Thirty-five minutes later Aguilera and Morrow drove through Denning, down Route 10, planning to bypass Las Cruces and head on to Rayless. It was still hot; not like it had been. They discussed taking Romano in for interrogation and moved to issues of inequality.
Unseen, unheard, a drone watched the prowl car.
‘I read someplace,’ Morrow was saying, ‘one per cent of the population owns – this is US of A – one per cent owns a quarter of the country. One per cent owns like twenty per cent.’
‘Twenty-five,’ Aguilera said.
‘Smartass,’ Morrow said. ‘Twenty-five. What do you think?’
Aguilera took off his shades, polished them on his shirt and replaced them.
‘What I think,’ he said, ‘is, what’d you do about it? I mean, if you can’t do shit, which it’s my guess, why bother your brain?’
‘I hear you.’ Morrow overtook a logging truck. ‘But do the math. Next week I marry Jolene, I’m paying for her, because she stops working. Then it’s alimony, so I’m shelling out for Jeanie-Sue and Janey. You know? One paycheck, three women.’
‘I just noticed,’ Aguilera said, ‘how all your wives start with J. What is it – you buy two, they throw in one for free?’
‘I wish,’ Morrow said. ‘None of them comes free. Not so you’d notice.’
‘You want to be careful, badmouthing rich folk,’ Aguilera said, after a time. ‘Sounds kind of communistic.’
‘I’m talking to you,’ Morrow said. ‘I assume you’re not wearing a wire.’
‘Pat me down,’ said Aguilar. ‘I’ll be your friend for ever.’
Morrow pointed left. ‘Coffee break.’ He pulled the car into a low-built Cup O Joe which stood isolated, back from the highway. Near-empty parking lot in front. A hand-lettered sign to the left of the door advertised BEER. BAIT. AMMO, ALL MAKES. NIGHT-CRAWLERS.
‘Not doing great business,’ Aguilera said. ‘Doesn’t look like.’
But he followed Morrow into the building which was constructed of fake logs, like a cabin someplace colder than this. They came outside with their coffee. It was a decent brew, but the place smelled of something they didn’t wish to inhale.
Morrow was halfway through his drink when an SUV pulled into the lot. He took off his shades, squinted.
‘You see that?’ he said. ‘No fucking driver.’
‘Come to Reno sometime.’ Aguilera was watching. ‘You see a lot of them, got no driver. Geeks, I guess, Google, testing them. It’s what they do. Still, kind of weird, when you catch’m going past.’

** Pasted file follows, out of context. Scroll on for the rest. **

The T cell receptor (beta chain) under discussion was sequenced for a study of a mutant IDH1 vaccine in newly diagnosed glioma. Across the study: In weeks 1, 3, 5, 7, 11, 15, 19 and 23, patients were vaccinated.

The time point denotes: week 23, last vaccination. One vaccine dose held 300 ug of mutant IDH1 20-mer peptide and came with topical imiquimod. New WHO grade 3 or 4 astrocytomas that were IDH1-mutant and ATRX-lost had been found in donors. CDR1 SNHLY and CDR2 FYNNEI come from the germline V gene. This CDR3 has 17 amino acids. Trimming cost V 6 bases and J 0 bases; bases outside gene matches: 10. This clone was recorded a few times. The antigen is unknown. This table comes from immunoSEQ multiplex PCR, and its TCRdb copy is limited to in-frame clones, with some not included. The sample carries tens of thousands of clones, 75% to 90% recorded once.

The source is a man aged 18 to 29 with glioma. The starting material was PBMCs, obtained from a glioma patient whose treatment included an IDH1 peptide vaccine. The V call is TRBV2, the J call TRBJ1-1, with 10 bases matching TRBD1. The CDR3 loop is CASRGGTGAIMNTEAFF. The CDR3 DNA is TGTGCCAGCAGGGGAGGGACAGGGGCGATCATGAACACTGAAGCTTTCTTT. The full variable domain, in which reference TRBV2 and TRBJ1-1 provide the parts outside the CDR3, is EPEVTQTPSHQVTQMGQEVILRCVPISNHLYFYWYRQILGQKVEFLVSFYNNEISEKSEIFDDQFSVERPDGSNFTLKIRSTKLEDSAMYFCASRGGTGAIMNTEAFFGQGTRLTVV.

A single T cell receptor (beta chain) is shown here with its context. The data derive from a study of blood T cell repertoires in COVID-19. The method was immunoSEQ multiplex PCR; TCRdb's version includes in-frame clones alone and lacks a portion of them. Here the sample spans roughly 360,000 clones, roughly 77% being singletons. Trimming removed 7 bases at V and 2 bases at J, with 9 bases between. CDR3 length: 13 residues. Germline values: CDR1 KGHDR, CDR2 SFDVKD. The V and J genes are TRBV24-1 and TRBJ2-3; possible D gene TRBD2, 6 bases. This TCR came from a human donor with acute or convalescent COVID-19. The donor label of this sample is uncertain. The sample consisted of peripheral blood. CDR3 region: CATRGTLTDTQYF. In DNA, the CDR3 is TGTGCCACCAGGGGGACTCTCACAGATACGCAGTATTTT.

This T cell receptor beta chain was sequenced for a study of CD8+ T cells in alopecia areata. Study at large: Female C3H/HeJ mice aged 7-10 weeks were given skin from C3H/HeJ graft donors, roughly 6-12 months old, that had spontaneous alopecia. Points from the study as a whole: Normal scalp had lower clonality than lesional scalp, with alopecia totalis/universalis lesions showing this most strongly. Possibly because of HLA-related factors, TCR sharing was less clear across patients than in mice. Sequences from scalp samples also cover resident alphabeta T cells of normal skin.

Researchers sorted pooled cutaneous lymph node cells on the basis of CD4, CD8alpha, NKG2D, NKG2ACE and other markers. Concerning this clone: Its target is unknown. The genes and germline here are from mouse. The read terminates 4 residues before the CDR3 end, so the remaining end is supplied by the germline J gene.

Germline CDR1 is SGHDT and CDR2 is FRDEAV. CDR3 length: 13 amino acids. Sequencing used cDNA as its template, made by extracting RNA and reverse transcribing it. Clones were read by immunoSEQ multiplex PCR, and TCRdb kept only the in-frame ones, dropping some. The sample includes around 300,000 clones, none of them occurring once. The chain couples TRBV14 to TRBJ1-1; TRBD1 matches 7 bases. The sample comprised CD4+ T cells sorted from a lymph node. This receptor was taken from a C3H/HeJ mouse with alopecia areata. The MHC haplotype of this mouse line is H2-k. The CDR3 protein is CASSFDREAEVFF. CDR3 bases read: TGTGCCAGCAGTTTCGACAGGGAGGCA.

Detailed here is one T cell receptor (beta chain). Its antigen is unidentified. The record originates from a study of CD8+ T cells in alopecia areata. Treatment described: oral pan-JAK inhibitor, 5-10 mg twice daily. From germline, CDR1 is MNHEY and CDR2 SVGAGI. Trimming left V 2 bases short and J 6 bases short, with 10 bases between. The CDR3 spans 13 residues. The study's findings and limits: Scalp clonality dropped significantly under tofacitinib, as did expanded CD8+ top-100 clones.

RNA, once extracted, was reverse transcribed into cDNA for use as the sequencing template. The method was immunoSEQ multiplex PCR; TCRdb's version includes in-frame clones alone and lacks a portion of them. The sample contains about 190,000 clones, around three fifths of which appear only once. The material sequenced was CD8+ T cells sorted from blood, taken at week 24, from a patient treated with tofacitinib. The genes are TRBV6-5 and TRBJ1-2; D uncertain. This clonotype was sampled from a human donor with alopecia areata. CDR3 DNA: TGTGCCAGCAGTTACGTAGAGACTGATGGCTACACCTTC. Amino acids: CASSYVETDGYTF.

‘What happens if they commit a violation? Who’d you ticket?’
Aguilera shrugged. ‘I have no idea. I never seen one violate.’ He was quiet then, watching the SUV. ‘Maybe no one in front – someone in back.’
From the rear doors of the SUV two humanoid robots climbed awkwardly out.
‘Hey,’ said Morrow, ‘you see that? That’s who you ticket.’
Aguilera had his gun unholstered. ‘I suggest we get the hell out of here. Those things aren’t coming to chat.’
‘You go first,’ said Morrow. ‘See where our wheels are? Means walking right past the metal guys.’
Aguilera raised his gun. ‘Whatever the fuck they’re selling, I’m not buying.’
He moved backward. The robots’ movement was awkward, but surprisingly rapid – like an army vet learning to walk after a hip operation. The taller machine paused, adjusting its metal knee joint. The other kept coming. Aguilera steadied his right hand with his left, aiming at the robot’s head.
‘Jesus, Julio,’ Morrow said, ‘don’t annoy it. Don’t fucking think about it.’
Aguilera fired, an accurate shot to the head of the shorter android. Its sensors swivelled toward to the pistol’s muzzle-flash. It fired a single volley, momentarily lifting both agents from their feet, laying them to the ground. The taller robot limped back to the SUV. Its companion paused, photographing the cadavers. Then it turned, and followed.
Though the bodies were gone by then, investigators later estimated that whatever replied to Agent Aguilera had fired a single rapid round. Two hundred some shells.
The couple who owned the coffee palace told a federal agent they’d seen nothing. When shots were fired, they said, their policy was to cook nourishing soup in the back kitchen. They would come outside when any lethal dispute had, one way or another, been settled.